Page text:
I want to ensure that we have a resilient and productive community in Auckland, with a good mix of primary, secondary and tertiary sector industries linked into the rest of the country's economy. Ensuring a sustainable primary sector, and a robust local secondary sector means more jobs for our people, and this in turn will support our existing tertiary professions that are our most vulnerable in the event of crises. To me it is about looking beyond any one individual, and seeing the bigger picture, the long-term plan. We want every generation, now and after us, to have good quality of life, and this will require preparedness and cooperation.
Many factors will influence this intent, but fundamentally it will come down to our people of Auckland coming together as a community. Auckland Council has a network of community centres and programmes, and many other parts of its operations that work with our communities directly. Led by our local boards, these branches of the Council can connect people together and foster learning, cooperation and prosperity.
Just as we shape the environment, so too does the environment shape us. If we create a city for ourselves that requires great lengths to do the things that would keep us healthy and safe, then we will have to struggle to do so. Good planning in a city allows people to live comfortable and enjoyable lives, but also live healthy lives without it having needing to struggle. A liveable city is more than just better public transport and a roof over your head - those should be a given. It is a city in which people have space of their own, and a wide variety of public spaces where they can feel at peace.
I want to ensure that we think well into the future about how we want our society to look. If we need to house a million more people, let’s make sure we aren’t sacrificing our quality of life and those of subsequent generations to do so. Let's make sure we have planned where we need to lay down our roads, rails, walking and cycling routes well in advance, so that we don't have to demolish people’s homes when we realise we need to expand our networks. We need to ensure that we are not sacrificing the most productive soils and the most economical sites for houses and entertainment, because a society needs sensible and productive industries in order to function. Our city needs to know where it is likely to develop and make good plans for that, not just make it up as we go along.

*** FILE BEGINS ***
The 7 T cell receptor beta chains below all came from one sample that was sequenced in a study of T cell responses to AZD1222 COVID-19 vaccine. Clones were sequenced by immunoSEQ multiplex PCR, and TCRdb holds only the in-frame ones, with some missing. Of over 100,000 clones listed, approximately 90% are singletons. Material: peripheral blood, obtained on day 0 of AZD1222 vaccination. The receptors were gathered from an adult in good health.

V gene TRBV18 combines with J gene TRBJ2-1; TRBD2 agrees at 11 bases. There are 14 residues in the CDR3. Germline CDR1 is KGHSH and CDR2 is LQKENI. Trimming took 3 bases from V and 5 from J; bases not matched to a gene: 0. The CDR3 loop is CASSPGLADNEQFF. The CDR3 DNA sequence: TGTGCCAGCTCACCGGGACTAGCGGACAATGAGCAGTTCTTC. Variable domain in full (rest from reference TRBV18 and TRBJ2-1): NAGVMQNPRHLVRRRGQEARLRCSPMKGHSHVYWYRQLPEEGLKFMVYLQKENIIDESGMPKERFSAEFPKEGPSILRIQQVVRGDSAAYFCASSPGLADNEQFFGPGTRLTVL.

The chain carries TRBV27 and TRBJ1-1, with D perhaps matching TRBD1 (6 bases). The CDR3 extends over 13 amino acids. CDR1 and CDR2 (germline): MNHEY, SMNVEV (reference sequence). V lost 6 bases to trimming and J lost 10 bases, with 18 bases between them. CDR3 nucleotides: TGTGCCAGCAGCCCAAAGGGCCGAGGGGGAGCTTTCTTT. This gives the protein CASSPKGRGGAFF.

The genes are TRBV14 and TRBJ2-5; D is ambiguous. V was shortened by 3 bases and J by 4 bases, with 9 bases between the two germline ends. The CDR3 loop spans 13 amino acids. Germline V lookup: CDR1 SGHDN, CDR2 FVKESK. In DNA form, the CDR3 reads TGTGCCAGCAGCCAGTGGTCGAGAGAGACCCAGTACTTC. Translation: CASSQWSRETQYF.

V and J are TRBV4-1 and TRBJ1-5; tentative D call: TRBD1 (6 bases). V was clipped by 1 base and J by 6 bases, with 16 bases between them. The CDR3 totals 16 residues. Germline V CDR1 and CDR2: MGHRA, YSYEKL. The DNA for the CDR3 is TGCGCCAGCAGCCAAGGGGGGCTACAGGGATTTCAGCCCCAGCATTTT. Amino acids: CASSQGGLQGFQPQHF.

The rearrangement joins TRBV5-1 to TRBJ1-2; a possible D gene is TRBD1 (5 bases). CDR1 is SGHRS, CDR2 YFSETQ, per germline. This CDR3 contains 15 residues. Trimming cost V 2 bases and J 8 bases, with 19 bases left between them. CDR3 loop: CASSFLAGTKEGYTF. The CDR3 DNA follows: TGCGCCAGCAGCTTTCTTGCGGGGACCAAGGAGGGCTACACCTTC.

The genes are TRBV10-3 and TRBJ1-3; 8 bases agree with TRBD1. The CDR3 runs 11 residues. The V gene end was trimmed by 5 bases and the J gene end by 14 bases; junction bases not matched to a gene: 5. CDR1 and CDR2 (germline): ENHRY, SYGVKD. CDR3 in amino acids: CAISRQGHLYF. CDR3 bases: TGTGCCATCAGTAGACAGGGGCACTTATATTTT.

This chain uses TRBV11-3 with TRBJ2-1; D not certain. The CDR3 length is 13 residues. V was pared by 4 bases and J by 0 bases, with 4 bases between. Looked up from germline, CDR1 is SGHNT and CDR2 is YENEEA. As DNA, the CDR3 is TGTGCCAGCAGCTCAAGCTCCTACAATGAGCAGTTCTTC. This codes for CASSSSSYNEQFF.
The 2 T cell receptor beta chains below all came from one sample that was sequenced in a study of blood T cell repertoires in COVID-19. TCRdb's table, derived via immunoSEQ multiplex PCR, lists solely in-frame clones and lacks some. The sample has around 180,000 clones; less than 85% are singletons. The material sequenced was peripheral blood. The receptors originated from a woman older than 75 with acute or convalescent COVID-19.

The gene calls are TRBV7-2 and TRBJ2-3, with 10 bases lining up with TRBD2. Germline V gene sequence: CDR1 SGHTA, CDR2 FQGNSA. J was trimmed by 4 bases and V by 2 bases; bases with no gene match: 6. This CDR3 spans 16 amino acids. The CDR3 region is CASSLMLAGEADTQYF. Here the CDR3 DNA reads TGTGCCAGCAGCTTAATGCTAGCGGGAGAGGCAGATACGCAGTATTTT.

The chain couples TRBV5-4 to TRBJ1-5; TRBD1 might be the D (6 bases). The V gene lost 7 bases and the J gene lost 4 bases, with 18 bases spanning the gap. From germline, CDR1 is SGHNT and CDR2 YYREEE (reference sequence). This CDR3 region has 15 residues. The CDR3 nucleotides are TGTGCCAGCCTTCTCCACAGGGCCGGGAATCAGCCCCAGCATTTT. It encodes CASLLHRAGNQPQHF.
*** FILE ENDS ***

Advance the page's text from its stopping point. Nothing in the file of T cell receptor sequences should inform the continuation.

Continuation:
Given how plentiful a country New Zealand is with regard to its produce and its fresh water, all of us should be able to benefit from these resources. Community and home gardens, farmers markets, and even direct to your door fresh produce are capable of improving the well-being of our people. Taking steps to maintain clean waterways and air quality will also help ensure the health of our people, now and in generations to come.
One only needs to look at what is going on elsewhere in the world to be immediately thankful that we live in Auckland and benefit from many of the great qualities it has to offer. We should not be complacent though, as change is always occurring, and we need to be prepared for what the future might bring so that we don't lose what we value about our home city. Everyone from elected officials, to regular citizens, and those of all ages and backgrounds need to take the time to hear out the perspectives of others and work through their disagreements with as little acrimony as possible. Whether it is between council and the public, or different groups of citizens, it can only benefit us to do away with 'us versus them' attitudes.
I want to see our city be a place where citizens and visitors can feel safe and empowered to wander our city parks and streets at all times of the day and night without fear of harm. I want to see shop owners, our community workers, and indeed all our people to feel free of the threat of violence, physical especially, but mental as well. I hope to see people able to put their faith and trust in their fellow citizens that serve them as staff at the Council, and those staff empowered to engage more proactively and positively with their communities.
While I do not want people to be afraid of our environment, we need to remain prepared to deal with crises as they emerge. Our region is subject to many natural and man-made hazards, and I fully support not only a robust and well-prepared civil defence operation capability at Auckland Council, but a strong network of all the emergency services, lifelines utilities, and community support groups that underpin the ability of us to come together and overcome any challenges that are thrown at us.